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Open Season on the Faculty

Sharks Circling.jpgWord is out in academia that the College is in a bad way, and our sister schools are taking advantage: a good number of professors are being aggressively recruited by other institutions. I have spoken to members of the faculty who have been approached out of the blue, and heard from folks about multiple members of the same department being aggressively courted by leading universities.

The Department of Economics has lost a tenured husband and wife: Robert Johnson and Taryn Dinkelman. They are off to Notre Dame, tempted, it seems, by Catholic generosity. It’s always a shame to lose a couple; one weakness of the Hanover area is the absence of job opportunities for the so-called trailing spouse. A pair of scholars, self-evidently, does not face this challenge:

Departing Profs April 13, 2018.jpg

Sociologist Denise Anthony is returning to Michigan after an undistinguished run in Hanover. She headed up the team that prepared Carol Folt’s utterly forgotten strategic plan, and when Phil picked her up as Vice Provost for Academic Initiatives, well, it was clear to anyone paying attention that his administration was to be little better than the two and a half Presidencies that came before him.

Addendum: An alumnus writes in:

Denise Anthony’s departure from the College on the Hill for Michigan will have the effect of increasing the average IQ at both places.

Addendum: Anthony was appointed Vice Provost for Academic Initiatives for a four-year term on October 01, 2014. On May 31, 2017, after two years and eight months on the job, the administration announced that she would “return to teaching and research as a professor of sociology.” Yet another failed appointment for the chaotic Hanlon administration.

Addendum: An alumnus writes in:

Thanks for re-opening the discussion on the ‘Brain Drain’ at Dartmouth. It is very real and accelerating. If I were a top notch professor, I’d be looking for greener (pun intended) pastures as well. It has got to be very tough to work under such uninspiring leadership. You would expect an organization whose avowed purpose is to produce the leaders of tomorrow would have the sense to have great leadership directing that effort. Apparently Dartmouth doesn’t get it, and a lot of great teachers are considering other options.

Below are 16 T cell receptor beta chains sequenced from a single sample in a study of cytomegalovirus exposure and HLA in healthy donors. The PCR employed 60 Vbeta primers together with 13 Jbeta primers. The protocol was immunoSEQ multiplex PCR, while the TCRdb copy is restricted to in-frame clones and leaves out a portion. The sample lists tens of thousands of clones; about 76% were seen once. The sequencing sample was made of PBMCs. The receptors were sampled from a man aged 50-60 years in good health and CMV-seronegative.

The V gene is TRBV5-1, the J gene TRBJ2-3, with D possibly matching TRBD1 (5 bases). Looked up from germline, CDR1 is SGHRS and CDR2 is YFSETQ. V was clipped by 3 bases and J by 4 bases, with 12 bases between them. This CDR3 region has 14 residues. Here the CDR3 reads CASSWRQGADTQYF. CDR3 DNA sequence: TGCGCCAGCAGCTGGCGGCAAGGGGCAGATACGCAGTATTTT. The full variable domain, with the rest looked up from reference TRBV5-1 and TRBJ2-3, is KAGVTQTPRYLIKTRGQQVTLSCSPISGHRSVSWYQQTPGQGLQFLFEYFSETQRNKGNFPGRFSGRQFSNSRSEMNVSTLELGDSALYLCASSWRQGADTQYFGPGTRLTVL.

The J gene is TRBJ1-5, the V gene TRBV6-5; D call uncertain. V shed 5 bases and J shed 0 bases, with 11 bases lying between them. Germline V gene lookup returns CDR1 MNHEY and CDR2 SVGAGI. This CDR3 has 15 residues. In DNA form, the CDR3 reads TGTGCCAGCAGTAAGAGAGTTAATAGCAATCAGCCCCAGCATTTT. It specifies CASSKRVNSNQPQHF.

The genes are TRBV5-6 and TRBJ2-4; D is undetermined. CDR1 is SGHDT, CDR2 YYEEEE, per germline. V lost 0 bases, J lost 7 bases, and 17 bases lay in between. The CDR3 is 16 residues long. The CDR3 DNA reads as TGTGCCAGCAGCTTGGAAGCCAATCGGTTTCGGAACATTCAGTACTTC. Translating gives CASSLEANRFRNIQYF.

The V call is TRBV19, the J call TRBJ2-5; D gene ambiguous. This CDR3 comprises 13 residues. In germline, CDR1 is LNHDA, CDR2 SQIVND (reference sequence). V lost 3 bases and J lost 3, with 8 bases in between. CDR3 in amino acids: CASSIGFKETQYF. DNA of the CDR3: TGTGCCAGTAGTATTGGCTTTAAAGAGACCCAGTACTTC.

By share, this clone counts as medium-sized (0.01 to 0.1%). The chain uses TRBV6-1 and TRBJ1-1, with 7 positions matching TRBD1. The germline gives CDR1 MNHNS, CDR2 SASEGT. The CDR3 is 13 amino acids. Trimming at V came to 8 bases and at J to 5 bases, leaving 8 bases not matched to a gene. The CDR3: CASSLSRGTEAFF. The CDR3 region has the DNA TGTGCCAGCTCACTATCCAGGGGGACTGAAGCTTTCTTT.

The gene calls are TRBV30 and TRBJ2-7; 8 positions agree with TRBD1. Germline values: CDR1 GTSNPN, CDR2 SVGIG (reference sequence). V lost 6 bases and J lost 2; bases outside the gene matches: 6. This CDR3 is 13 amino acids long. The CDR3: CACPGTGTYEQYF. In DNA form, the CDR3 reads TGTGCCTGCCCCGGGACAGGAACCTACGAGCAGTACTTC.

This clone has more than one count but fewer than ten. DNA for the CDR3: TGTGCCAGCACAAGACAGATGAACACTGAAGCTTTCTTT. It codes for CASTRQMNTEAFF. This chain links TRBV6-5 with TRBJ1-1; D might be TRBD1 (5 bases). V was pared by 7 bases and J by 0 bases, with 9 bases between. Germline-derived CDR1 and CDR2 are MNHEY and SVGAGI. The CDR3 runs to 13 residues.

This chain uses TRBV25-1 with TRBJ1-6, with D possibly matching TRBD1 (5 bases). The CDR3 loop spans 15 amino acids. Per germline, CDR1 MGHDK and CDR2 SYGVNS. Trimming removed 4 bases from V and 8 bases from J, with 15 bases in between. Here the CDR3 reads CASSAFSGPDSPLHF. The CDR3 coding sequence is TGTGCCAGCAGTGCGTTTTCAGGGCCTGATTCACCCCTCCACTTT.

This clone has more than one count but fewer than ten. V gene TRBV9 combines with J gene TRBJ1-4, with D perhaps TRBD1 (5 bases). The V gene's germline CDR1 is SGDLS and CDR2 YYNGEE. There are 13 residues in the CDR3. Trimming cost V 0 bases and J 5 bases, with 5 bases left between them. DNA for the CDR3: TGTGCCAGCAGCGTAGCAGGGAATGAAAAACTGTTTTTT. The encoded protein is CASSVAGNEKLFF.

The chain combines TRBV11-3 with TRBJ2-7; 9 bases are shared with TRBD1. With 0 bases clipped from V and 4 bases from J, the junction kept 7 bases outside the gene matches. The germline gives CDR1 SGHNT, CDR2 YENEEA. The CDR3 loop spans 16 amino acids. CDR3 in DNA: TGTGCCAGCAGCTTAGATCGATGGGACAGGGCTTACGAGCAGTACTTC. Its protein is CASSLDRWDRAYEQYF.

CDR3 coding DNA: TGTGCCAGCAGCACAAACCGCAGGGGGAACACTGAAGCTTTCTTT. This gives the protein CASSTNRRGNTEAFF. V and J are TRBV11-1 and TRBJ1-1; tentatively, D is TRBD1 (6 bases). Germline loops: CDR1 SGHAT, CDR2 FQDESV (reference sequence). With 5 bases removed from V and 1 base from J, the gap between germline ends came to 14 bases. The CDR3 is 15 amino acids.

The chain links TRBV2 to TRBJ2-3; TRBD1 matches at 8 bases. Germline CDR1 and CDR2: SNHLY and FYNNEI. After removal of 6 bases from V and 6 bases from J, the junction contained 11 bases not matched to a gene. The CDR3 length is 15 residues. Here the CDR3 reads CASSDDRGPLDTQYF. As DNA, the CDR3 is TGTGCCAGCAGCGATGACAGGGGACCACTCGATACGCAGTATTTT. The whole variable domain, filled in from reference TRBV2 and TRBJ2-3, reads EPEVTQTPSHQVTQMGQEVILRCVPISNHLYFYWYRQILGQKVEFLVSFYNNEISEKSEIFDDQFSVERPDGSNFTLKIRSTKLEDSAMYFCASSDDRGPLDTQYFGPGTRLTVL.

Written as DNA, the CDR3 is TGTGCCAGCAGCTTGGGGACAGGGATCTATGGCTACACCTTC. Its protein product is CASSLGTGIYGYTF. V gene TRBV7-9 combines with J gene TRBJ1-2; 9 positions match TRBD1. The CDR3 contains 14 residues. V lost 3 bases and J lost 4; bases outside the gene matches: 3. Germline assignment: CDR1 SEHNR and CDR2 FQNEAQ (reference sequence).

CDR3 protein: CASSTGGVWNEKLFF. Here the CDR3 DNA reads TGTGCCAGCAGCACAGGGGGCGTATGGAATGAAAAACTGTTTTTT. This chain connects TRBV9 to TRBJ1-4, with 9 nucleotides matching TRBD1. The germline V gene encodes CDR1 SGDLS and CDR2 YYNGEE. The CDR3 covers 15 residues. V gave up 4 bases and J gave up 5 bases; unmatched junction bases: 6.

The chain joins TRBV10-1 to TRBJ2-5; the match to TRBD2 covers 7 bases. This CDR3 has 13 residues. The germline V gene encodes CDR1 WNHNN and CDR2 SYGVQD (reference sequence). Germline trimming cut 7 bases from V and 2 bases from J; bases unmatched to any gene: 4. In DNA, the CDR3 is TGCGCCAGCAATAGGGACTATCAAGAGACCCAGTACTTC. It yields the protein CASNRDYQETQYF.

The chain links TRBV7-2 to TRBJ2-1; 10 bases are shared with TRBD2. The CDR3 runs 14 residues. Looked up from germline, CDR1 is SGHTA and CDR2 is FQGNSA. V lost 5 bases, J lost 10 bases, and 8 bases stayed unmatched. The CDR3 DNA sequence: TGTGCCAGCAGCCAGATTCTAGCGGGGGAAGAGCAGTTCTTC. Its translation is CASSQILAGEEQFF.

My gut and good old common sense tells me that it would only take a few of those disappointed professors to author that much needed ‘vote of no confidence’ that would fix the problem immediately. Far better to lose an incompetent administrator than to have many great professors leave for more challenging academic positions at institutions of higher learning that would graciously — and at higher salaries — welcome them with open arms.

Sometimes it makes perfect sense to change horses in the middle of a raging stream, rather than wait for the flood to subside. England chose Winston Churchill to save the world in the middle of its greatest crisis. Dartmouth College chose Phil Hanlon to insure Dartmouth’s decline, and the Trustees appear unwilling to do what is necessary before the damage becomes irreversible. Too many battles have been lost in the interests of saving face. Many more have been won because great leaders were willing to take risks. Let’s take that risk.


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